To most well-headed the above is not difficult to understand. But what has kept this from happening is the indecision by the political directorate of the day, being allowed to get caught-up with political priorities that suppress the priorities of the public at large. And that cannot continue to happen at will. 

Already, government’s annual interest payment is approximately EC$150 million, with annual revenue of EC$850 million and approximately EC$3 billion in debt, and besieged in -3% deflation. 

Moving forward, HIA requires due diligence and leading edge performance and competitive market analysis to protect against costing irregularities and the availability of a clear prospectus for public opinion, to combat any perceived half-baked exuberance. 

And, while cost efficiencies and the region’s capability to attract passenger volume is a continuous challenge, unresolved issues such as intra-regional trade, travel and free movement of people within the region is producing more difficulties instead of helping to achieve integration. 

This makes the need for a more intensive regional marketing campaign aimed at securing new destinations to increase the number of passengers and flights into the region. This would include improved passenger transfer into other destinations, enhanced service, streamlining the customs and immigration process, and making the country more accessible for travel to emerging markets. 
By the same token, to make HIA a more integral part of the economic revival of the country, the services and fees will have to be very competitive, in order to offset Grantley Adams International Airport and Argyle International Airport, St Vincent and the Grenadines, with comparable operations within the same time zone and geographical region.

In conversation with a marketing analyst recently, the observation is such that the Caribbean region is increasingly becoming more expensive to operate with fears that participating in this marketplace is too restrictive, in addition to the absence of a regional air and sea travel strategy. Meanwhile, a lot of unknowns have not helped to attract business and to excite investment substantially.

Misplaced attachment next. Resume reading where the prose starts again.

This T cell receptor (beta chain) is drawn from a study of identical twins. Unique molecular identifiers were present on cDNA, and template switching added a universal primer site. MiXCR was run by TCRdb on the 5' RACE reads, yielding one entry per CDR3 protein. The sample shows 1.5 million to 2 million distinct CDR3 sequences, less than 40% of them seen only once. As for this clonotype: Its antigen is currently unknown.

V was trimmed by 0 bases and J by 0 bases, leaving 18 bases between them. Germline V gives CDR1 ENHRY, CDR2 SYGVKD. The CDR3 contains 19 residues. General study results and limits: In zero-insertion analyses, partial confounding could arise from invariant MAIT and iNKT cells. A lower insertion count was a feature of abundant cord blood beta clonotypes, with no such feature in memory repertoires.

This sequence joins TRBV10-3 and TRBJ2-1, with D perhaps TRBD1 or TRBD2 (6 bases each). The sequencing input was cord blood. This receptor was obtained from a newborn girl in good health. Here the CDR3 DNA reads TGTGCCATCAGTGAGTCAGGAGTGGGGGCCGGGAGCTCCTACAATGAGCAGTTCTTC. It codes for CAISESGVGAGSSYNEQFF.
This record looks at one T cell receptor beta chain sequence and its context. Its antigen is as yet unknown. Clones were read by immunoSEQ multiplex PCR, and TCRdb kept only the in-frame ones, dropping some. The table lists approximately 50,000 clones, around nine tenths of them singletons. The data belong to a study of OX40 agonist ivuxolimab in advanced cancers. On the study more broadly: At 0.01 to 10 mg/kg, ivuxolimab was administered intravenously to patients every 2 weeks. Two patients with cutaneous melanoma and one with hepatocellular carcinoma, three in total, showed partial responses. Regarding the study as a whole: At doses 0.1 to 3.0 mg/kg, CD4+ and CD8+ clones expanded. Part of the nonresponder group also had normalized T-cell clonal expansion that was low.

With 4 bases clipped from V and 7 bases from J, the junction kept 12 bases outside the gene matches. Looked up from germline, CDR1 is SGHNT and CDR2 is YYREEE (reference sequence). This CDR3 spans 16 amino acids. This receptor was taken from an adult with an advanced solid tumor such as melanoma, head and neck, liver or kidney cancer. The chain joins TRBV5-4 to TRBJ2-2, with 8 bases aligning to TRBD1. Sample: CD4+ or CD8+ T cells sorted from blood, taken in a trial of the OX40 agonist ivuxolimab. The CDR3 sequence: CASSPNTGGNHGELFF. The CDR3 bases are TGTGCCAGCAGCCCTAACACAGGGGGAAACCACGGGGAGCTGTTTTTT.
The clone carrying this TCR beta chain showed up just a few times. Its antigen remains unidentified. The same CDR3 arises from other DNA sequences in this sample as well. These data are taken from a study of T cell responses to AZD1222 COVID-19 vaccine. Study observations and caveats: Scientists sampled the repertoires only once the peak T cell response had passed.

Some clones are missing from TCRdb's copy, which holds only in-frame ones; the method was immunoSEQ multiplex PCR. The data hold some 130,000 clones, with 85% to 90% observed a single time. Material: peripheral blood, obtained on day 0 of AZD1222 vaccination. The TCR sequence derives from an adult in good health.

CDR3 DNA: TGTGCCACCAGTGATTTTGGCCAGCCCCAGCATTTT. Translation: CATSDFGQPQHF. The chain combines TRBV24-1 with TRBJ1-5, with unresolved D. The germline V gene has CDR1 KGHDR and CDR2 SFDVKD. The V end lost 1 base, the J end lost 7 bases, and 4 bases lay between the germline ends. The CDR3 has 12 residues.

Therefore, the continuing upper hand of the political left better think hard, as it pertains to HIA reconstruction project financing of over US$200 million. 
The development model must meet the future requirements of local, regional and international transportation standards to deliver core services at significant value and the provision of service distinguish itself, or risk crowding the Southern Caribbean region with another monument.

But regardless of which value proposition is decided upon, the writings of economist and Nobel laureate Edmund Phelps ought to serve as caution:

“Moral creativity, however, has a price. Innovation, as we’ve noted, involves trial and error. Certain ideas and ventures will be rejected by the market and not succeed. Failure is painful for both companies and individuals. But it’s vital to the learning process and sets the stage for bigger successes later.”

The disparity between George F.L. Charles Airport and Hewanorra International Airport can be summed-up as apprehensive; as well as the political and economic risk calculations that hang over, exclusive of a well define strategic national investment policy and a national development plan. 

Ultimately, deciding on what direction to take must deliver better value and a fresh perspective.